Gay Law: US Envoy Warns Uganda Of Tough Times Ahead


erectile geneva; font-size: small; line-height: 200%;”>President Museveni has previously warned foreign countries not to dare meddle in Uganda’s domestic affairs over the newly enacted law which he believes will safeguard the African traditional family setting and the country’s moral fabric.

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buy geneva;”>US and other western countries have been mobilising to cut aid to Uganda but officials said the country will ‘move on’ with or without aid. Uganda has also rejected calls to repeal the law.

Speaking at the International Home and Housewares Pre-Departure Reception in Kampala on Monday evening, US Ambassador to Uganda, Scott H. DeLisi warned: “In the days ahead, the engagement between our governments will not be business as usual. But neither will it be no business at all.”

Scott told the distinguished businessmen and women planning to travel to the International Home and Housewares Show in Chicago, US, later this month that their trip comes “at a time when the relationship between Uganda and the U.S. has, in President Obama’s words, become complicated. And some of you may find that Americans you meet have a view of Uganda that is shaped by their very different perspective on the importance of equal protection and non-discrimination under the law.”

He added: “My purpose tonight, though, is not to fuel a debate about the new Anti-Homosexuality Law. As I’m sure you all know, however, the U.S. government, in keeping with the high premium it attaches to all human rights, opposes this legislation. We believe it should be repealed to ensure that it does not result in discrimination of the kind that complicates the implementation of numerous programs constituting our engagement with Uganda.”

“Having said that, it is at times like these, when the government to government relationship is strained, that the ties between Ugandan companies and American companies in the private sector become even more important.”

Scott’s remarks underline the need to bolster diplomatic efforts to find a solution to a standoff between Washington and US.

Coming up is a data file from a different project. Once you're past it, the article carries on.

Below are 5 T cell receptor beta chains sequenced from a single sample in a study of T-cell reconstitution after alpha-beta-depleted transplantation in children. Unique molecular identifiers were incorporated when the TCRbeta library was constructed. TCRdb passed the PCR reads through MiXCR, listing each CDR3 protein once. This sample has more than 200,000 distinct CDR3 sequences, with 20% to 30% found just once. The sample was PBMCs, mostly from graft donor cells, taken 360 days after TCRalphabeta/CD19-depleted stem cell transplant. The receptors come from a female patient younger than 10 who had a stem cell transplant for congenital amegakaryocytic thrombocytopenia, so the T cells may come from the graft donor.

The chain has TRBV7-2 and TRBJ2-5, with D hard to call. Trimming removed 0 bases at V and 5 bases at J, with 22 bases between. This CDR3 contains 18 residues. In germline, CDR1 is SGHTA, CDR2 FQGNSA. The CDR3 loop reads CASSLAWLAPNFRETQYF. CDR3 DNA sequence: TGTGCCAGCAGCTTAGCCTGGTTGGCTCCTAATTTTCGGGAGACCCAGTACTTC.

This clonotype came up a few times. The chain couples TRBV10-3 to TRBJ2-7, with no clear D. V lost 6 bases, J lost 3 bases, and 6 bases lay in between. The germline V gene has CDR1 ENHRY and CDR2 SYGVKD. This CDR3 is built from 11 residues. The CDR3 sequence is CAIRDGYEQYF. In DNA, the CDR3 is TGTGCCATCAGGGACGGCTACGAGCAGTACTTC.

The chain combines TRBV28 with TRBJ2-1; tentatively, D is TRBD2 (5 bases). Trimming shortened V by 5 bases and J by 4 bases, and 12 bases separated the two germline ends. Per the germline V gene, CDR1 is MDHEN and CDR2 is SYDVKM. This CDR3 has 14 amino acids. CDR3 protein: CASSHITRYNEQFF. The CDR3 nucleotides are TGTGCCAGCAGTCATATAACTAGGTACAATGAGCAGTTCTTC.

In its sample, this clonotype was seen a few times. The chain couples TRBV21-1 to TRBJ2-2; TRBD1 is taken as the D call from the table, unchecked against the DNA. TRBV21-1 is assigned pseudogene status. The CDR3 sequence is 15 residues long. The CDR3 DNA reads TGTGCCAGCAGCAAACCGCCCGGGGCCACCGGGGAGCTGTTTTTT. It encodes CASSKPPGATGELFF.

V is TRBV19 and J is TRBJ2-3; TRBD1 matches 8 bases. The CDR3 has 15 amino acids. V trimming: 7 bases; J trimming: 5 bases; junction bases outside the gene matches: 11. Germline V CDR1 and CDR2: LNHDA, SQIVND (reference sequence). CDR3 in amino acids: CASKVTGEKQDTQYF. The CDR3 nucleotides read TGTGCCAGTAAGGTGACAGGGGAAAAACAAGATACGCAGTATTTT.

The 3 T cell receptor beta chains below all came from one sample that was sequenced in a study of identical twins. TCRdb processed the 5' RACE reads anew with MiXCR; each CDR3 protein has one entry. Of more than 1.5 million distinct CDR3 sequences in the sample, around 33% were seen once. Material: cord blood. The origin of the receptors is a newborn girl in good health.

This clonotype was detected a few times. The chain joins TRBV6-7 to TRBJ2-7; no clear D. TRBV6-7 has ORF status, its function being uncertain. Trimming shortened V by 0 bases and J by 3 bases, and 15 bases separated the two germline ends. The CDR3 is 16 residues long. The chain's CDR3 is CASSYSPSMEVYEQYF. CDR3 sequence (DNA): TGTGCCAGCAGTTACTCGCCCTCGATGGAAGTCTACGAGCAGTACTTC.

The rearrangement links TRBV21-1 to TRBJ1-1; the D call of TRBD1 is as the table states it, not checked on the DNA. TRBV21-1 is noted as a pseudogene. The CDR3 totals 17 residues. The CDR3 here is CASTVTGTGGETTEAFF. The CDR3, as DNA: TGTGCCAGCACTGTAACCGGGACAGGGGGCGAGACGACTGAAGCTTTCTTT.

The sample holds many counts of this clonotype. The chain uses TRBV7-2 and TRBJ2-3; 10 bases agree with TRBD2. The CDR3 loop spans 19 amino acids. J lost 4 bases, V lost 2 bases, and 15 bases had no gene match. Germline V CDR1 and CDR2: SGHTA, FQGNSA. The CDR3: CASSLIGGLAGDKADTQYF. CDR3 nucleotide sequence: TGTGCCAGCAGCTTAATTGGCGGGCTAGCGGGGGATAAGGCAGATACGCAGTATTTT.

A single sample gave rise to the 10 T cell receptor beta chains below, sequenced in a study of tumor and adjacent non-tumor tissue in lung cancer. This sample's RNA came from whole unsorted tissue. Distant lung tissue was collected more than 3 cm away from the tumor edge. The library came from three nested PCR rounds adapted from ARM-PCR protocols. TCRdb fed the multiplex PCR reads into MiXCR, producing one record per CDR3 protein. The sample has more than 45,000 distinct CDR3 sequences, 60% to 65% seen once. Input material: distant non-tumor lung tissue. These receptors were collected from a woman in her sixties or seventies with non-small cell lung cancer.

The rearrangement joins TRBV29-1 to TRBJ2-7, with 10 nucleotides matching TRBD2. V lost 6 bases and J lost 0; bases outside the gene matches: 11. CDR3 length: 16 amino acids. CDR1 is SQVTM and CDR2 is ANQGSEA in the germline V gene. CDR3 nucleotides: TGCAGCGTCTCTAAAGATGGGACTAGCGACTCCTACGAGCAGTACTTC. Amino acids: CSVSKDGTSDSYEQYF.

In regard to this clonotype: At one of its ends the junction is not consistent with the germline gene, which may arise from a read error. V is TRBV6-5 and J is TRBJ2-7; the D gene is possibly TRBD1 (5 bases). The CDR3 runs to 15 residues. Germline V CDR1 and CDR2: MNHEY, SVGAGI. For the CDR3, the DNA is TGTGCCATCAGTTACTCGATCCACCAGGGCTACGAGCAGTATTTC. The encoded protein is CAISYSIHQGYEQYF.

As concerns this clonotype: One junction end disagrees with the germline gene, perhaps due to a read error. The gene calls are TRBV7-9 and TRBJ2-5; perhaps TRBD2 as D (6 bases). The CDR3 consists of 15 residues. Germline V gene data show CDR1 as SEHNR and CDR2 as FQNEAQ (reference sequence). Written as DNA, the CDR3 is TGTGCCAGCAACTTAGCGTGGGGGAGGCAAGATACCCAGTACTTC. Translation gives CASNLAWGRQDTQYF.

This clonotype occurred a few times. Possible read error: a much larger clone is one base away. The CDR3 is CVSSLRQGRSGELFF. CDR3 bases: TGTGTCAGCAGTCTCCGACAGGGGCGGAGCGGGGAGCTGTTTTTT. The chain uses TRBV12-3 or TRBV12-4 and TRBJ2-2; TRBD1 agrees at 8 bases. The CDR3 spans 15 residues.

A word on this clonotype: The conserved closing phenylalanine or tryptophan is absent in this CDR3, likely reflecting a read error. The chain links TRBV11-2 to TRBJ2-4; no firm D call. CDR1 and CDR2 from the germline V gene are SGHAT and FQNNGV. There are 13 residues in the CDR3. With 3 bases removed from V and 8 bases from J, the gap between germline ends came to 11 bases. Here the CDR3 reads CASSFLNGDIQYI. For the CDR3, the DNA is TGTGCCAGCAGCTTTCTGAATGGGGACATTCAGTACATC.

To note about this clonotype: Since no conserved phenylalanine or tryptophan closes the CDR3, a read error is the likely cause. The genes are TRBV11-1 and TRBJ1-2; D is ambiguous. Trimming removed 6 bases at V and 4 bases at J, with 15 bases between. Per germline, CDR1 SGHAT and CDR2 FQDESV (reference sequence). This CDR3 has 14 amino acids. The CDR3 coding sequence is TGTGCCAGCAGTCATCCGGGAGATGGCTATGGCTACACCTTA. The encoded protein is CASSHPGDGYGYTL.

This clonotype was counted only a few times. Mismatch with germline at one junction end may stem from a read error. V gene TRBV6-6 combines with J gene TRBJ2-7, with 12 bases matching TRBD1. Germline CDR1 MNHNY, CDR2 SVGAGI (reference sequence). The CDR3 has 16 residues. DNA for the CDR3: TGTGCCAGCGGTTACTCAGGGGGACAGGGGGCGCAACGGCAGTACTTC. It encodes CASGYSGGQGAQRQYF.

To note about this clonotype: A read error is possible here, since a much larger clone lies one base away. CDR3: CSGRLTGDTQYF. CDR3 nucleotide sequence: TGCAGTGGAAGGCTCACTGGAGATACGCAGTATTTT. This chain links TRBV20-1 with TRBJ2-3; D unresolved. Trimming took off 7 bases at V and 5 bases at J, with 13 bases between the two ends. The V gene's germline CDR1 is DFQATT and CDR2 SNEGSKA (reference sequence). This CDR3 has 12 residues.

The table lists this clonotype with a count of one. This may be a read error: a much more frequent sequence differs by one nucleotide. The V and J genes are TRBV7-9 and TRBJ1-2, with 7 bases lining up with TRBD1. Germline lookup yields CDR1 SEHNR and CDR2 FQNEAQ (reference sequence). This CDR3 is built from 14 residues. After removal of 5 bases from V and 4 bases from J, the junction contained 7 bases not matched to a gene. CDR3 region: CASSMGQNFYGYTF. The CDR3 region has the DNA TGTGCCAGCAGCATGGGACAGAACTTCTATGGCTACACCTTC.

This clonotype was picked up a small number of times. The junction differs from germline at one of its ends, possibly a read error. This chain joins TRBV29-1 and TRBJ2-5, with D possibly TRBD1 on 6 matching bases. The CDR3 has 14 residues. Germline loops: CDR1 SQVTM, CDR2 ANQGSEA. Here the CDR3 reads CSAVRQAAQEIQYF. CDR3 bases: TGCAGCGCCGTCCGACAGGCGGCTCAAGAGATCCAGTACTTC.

At a recent meeting, Foreign Affairs Minister, Sam Kutesa told EU Diplomats that gays would not be persecuted, adding, the law was aimed at putting an end to exhibitionism of homosexuality practices.

Anti-gay law

The new law criminalises, outlaws and provides tough jail terms for same sex relationships in the country.

It further provides a fourteen year jail term for one convicted for the offence of homosexuality; and imprisonment for life for the offence of aggravated homosexuality.

According to Parliament, the legislation seeks to establish a comprehensively consolidated legislation to protect the traditional family by prohibiting any form of sexual relations between persons of the same sex; and the promotion or recognition of such sexual relations in public institutions and other places through or with the support of any government entity in Uganda or any other non-governmental organization inside or outside the country.

The Committee on Legal and Parliamentary Affairs said in its Report, “The Bill aims at strengthening the nation’s capacity to deal with emerging internal and external threats to the traditional heterosexual family.”

The Committee also said that there is need to protect the children and youth of Uganda who are vulnerable to sexual abuse and deviations as a result of cultural changes, uncensored information technologies, parentless child development settings and increasing attempts by homosexuals to raise children in homosexual relationships through adoption and foster care.

Embassy closing rumours

Ambassador Scott also spoke out on reports that United States is considering closing its Embassy in Kampala.

“I say this in specific reference to some false reports suggesting that the US is about to terminate its engagement with ?‎Uganda and that the embassy in Kampala will soon close. Nothing could be further from the truth,” he observed.

“As President Obama noted, the US has a valued relationship with Uganda and this remains true, despite the challenges posed by the new law. Our partnership is multi-faceted and complex, and it’s not just about our interactions with the Ugandan government on this recent legislation. It is also about our engagement with the people whose lives we touch every day with our development programs in health and food security.”

Scott said by traveling to the International Home and Housewares Show, Ugandan businessmen will be meeting with American companies, looking for new business opportunities thus “helping to strengthen an important dimension of the U.S.-Uganda relationship and helping to build a future for your nation that looks beyond the challenges we currently face.”


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